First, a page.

WA Government issues warning following increase in cryptosporidiosis notifications

WA Government issues warning following increase in cryptosporidiosis notifications

by Freya Lucas

March 02, 2020

The Western Australian Department of Health has issued a warning of interest to the early childhood education and care (ECEC) sector following a “substantial increase” in cryptosporidiosis notifications. 

 

Cryptosporidiosis is a diarrhoeal disease caused by a parasitic infection of the intestine, which is easily spread from person-to-person via swimming pools, waterparks, interactive fountains, and spas. The most common symptoms include diarrhoea, stomach cramps and sometimes fever, nausea and vomiting.

 

While people at greatest risk of contracting the disease are those who may ingest water from contaminated swimming pools/water bodies, the Department noted that the organism may also be transmitted within households and childcare facilities.

 

Cases of the illness are substantially higher than in previous years, with 195 cases reported to the Department since 1 January 2020, compared to an average of 63 cases for the same period in the previous five years.

 

As a result, the Department is preaching caution in high traffic areas such as parks with water features, which ECEC services may use whilst in the community. The highest rate of infection is in children under five and most cases occurred in the Perth metropolitan area. As only a small proportion of people who contract the parasite are tested for it by a doctor, many cases are likely unreported.

 

There is no specific treatment for the condition and symptoms may last a few weeks in some people. Although most illness is mild and self-limiting, certain groups are more at risk of severe illness if infected, including younger children, pregnant women and individuals with weakened immune systems.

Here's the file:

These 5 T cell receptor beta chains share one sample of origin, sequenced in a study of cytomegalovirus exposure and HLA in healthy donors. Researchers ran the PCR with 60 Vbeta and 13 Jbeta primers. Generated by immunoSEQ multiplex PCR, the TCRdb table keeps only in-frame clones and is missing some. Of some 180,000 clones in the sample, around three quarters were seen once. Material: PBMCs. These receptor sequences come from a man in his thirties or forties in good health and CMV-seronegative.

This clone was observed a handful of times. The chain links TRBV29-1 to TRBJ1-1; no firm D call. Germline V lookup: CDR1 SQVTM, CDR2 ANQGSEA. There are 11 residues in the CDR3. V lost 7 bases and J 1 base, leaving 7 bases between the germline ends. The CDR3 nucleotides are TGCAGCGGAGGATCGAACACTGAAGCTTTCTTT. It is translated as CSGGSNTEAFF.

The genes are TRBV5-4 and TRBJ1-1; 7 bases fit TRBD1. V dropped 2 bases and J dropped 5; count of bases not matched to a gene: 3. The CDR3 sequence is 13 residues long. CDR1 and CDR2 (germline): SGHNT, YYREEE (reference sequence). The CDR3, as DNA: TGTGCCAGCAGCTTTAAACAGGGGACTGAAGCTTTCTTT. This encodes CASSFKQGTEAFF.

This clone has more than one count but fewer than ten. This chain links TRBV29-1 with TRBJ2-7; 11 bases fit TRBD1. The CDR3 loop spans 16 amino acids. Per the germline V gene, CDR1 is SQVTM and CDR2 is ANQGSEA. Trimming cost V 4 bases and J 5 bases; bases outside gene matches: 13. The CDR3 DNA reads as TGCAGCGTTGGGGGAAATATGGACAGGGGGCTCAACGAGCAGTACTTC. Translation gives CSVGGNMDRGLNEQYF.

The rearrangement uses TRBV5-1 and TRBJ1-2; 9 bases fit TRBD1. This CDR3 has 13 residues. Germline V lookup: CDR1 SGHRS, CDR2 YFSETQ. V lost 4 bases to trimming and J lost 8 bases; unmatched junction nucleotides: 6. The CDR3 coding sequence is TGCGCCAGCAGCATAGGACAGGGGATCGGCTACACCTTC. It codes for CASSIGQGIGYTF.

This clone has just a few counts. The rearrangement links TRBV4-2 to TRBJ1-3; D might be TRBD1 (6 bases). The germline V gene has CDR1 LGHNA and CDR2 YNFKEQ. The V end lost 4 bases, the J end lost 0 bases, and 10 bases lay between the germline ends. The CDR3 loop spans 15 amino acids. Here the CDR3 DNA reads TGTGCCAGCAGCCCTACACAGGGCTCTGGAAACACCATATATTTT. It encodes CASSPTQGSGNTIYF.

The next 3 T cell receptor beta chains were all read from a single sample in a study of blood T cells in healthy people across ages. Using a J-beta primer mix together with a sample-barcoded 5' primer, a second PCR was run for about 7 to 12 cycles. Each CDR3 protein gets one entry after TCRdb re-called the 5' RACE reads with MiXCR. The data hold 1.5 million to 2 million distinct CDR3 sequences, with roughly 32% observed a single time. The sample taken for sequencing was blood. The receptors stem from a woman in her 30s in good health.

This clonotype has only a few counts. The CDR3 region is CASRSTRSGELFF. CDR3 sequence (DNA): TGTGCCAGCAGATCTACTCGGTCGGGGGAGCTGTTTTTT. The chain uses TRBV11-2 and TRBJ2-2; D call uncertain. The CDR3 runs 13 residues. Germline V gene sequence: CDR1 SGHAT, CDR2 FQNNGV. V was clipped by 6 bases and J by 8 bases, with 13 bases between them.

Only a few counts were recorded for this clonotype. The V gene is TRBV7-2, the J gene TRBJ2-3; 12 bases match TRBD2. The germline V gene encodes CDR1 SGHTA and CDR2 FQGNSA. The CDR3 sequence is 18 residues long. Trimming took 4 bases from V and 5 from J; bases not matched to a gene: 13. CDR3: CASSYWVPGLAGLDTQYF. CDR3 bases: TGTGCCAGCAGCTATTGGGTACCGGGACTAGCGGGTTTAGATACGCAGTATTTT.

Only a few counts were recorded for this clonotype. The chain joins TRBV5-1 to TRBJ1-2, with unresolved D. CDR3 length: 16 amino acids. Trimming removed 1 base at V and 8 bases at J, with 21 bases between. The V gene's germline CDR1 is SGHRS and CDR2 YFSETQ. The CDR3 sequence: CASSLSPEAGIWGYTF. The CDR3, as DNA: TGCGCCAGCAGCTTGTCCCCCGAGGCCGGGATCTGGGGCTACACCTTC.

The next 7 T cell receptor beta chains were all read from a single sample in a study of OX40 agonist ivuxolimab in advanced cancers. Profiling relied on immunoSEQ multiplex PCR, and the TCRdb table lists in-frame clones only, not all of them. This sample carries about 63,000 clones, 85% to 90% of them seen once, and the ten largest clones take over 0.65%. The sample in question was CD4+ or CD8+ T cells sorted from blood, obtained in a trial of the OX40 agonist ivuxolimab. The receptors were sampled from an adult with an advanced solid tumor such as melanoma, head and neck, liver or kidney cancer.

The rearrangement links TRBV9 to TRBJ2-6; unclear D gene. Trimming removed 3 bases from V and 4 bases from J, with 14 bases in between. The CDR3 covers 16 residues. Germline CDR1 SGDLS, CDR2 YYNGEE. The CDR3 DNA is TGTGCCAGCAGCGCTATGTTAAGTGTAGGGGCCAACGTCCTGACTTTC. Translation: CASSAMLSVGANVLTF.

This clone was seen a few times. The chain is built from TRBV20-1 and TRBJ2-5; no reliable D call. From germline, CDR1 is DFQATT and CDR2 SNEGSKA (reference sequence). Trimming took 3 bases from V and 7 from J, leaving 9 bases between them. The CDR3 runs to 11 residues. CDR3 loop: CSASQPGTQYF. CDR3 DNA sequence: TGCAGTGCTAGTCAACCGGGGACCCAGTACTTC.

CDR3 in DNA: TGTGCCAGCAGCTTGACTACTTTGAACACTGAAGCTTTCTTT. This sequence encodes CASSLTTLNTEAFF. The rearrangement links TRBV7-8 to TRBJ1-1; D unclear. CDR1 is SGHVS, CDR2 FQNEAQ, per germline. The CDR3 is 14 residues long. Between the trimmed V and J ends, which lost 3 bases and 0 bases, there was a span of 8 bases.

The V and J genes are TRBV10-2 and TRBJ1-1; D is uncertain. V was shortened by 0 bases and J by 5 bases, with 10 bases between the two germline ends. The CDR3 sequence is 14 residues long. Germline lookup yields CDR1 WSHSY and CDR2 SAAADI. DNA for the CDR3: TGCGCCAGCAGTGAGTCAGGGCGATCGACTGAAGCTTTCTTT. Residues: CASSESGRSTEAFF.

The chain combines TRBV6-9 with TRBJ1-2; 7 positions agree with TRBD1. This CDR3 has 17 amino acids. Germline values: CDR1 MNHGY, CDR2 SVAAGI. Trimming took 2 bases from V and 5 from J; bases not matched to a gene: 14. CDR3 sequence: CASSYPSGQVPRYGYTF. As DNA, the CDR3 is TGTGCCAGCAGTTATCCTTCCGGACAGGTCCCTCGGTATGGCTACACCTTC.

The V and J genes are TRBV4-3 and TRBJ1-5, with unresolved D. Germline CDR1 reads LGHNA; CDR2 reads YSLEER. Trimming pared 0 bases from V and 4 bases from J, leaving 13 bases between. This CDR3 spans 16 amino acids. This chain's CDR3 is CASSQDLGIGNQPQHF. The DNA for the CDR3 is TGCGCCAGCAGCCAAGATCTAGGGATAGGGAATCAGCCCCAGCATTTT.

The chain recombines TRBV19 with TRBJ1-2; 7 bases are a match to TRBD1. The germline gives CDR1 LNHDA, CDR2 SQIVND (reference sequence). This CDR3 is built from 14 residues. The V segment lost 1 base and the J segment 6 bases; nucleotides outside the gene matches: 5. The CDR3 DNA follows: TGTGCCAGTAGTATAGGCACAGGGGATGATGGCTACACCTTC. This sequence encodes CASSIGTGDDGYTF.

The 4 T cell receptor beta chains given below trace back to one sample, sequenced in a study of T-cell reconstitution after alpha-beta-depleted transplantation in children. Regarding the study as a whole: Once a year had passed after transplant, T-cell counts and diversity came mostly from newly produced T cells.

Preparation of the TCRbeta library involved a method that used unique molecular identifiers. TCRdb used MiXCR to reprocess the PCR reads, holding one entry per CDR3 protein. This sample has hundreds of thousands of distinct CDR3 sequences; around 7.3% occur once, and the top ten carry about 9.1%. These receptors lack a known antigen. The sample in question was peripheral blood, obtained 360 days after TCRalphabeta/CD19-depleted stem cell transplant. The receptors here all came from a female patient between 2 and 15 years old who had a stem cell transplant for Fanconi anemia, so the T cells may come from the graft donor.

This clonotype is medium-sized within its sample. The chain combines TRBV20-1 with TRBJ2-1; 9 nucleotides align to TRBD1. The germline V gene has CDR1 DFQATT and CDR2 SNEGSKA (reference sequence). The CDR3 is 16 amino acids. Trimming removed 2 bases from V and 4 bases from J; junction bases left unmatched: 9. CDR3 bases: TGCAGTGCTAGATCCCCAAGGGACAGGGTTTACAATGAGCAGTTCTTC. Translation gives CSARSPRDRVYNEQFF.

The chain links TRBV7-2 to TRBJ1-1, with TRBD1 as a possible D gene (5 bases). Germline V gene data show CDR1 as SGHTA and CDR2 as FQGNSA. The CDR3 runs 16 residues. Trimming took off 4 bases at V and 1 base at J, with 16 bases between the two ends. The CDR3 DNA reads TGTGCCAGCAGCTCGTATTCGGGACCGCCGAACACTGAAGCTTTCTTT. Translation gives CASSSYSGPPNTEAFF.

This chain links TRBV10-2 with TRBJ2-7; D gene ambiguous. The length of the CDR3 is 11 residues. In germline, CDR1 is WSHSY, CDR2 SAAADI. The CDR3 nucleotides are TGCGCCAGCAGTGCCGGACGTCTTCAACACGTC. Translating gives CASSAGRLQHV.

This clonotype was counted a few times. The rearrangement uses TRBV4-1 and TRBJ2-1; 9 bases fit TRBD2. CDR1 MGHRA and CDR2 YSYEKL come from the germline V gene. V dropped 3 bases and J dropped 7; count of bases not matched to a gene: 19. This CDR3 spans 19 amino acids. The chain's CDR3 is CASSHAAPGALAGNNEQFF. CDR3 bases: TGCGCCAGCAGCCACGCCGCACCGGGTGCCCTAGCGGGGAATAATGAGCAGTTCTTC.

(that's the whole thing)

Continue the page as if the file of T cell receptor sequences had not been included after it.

After exposure, a spokesperson said, it can take up to 12 days to develop symptoms. Individuals are potentially infectious from the onset of symptoms until two weeks after becoming asymptomatic.

 

The Department’s key priority, they added, is the prevention of further cases through hygiene measures at pools, childcare facilities and in household settings where there are cases. The Department is also working with pool managers to ensure effective measures are in place to address the issue.

 

As well as avoiding shared water spaces for two weeks following a period of illness, the Department recommended the following measures: 

 

  • wash hands thoroughly for 15 seconds with soap and running water after using the toilet, changing nappies, and before preparing or handling food or drinks
  • avoid swallowing or putting pool or spa water in your mouth
  • take children on regular bathroom breaks when using shared spaces
  • ensure children who are not toilet-trained are wearing appropriate swimming nappies or waterproof tight-fitting pants over swimmers
  • wash children thoroughly (especially on the bottom) with soap and water before going swimming
  • wash children’s hands with soap and water after changing a child’s nappy.

 

Those with concerns about symptoms should contact their GP. More information about cryptosporidiosis is available on the HealthyWA website

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